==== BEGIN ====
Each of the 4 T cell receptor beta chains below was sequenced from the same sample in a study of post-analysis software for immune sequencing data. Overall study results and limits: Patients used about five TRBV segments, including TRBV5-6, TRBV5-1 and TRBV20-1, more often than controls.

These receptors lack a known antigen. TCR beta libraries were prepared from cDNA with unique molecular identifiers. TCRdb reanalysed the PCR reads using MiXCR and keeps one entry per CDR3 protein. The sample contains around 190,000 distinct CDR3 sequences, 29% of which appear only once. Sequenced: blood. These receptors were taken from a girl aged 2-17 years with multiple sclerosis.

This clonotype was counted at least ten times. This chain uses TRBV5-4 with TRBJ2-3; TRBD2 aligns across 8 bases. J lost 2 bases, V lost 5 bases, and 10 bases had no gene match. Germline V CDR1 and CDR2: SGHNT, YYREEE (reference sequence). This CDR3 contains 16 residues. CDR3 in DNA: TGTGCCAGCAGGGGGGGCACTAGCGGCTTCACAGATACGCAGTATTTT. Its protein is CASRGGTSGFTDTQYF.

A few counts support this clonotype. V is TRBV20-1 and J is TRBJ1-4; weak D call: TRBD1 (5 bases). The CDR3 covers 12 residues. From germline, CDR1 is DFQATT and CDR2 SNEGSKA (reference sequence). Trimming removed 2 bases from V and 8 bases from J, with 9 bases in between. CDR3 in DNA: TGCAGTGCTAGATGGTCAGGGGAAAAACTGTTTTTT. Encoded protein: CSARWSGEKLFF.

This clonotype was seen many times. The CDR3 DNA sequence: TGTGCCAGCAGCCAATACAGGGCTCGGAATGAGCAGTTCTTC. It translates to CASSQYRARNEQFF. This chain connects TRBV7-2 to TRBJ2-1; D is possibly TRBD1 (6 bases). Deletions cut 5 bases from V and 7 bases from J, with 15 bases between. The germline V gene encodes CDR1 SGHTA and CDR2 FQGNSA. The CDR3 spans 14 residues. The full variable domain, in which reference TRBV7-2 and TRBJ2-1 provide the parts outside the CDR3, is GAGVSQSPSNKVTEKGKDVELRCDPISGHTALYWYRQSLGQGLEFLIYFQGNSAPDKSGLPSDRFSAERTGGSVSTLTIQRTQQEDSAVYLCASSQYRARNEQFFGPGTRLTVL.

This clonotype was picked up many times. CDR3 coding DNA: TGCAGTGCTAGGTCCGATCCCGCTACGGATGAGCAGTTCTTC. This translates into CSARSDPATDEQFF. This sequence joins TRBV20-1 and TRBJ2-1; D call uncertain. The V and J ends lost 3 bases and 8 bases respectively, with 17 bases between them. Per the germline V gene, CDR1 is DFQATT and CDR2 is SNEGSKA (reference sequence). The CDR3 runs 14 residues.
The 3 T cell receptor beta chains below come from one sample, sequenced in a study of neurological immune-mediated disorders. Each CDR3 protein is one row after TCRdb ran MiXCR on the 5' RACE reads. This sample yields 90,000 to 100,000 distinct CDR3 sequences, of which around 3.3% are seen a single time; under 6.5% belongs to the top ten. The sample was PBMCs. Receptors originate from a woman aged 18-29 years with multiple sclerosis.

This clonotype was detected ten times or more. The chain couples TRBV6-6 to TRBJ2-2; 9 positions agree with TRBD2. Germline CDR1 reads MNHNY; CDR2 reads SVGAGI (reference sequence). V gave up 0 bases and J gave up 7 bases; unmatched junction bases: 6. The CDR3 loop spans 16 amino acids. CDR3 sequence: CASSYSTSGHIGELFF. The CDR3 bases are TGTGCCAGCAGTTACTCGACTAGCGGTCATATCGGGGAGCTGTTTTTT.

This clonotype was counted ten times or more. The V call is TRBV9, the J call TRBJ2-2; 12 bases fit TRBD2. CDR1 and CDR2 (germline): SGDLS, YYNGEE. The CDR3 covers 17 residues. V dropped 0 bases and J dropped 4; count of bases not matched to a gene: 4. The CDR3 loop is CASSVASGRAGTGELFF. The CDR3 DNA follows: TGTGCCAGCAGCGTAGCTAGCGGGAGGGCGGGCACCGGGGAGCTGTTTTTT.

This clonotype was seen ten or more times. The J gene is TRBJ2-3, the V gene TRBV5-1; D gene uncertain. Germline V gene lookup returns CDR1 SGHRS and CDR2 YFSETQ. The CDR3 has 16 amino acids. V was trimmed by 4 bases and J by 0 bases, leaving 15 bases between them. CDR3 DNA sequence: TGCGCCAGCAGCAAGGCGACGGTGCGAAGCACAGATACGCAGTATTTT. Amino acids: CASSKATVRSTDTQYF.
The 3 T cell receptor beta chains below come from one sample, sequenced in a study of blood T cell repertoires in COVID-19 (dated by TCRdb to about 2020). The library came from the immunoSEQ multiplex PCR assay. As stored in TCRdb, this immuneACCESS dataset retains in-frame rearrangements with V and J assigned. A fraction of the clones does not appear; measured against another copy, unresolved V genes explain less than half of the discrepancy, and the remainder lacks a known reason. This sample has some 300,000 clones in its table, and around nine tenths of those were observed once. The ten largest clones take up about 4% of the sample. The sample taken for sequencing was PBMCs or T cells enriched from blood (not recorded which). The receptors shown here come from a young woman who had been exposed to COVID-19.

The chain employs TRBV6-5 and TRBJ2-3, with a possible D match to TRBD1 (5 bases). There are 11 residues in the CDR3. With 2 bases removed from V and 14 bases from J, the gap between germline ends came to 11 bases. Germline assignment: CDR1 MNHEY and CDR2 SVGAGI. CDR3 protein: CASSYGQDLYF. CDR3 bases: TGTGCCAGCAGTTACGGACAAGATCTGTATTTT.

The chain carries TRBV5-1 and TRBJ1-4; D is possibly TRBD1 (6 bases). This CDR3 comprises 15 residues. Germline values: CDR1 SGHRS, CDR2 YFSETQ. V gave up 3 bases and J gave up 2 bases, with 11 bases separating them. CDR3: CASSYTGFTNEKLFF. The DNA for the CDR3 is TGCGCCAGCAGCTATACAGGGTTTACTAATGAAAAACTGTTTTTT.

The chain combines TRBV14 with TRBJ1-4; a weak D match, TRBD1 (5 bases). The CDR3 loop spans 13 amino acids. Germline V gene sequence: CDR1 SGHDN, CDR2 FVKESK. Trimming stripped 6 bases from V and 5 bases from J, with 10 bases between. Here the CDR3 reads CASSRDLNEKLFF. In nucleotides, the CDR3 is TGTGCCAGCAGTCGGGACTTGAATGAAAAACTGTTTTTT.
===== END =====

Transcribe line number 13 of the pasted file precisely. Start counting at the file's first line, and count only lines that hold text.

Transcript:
The chain carries TRBV5-1 and TRBJ1-4; D is possibly TRBD1 (6 bases). This CDR3 comprises 15 residues. Germline values: CDR1 SGHRS, CDR2 YFSETQ. V gave up 3 bases and J gave up 2 bases, with 11 bases separating them. CDR3: CASSYTGFTNEKLFF. The DNA for the CDR3 is TGCGCCAGCAGCTATACAGGGTTTACTAATGAAAAACTGTTTTTT.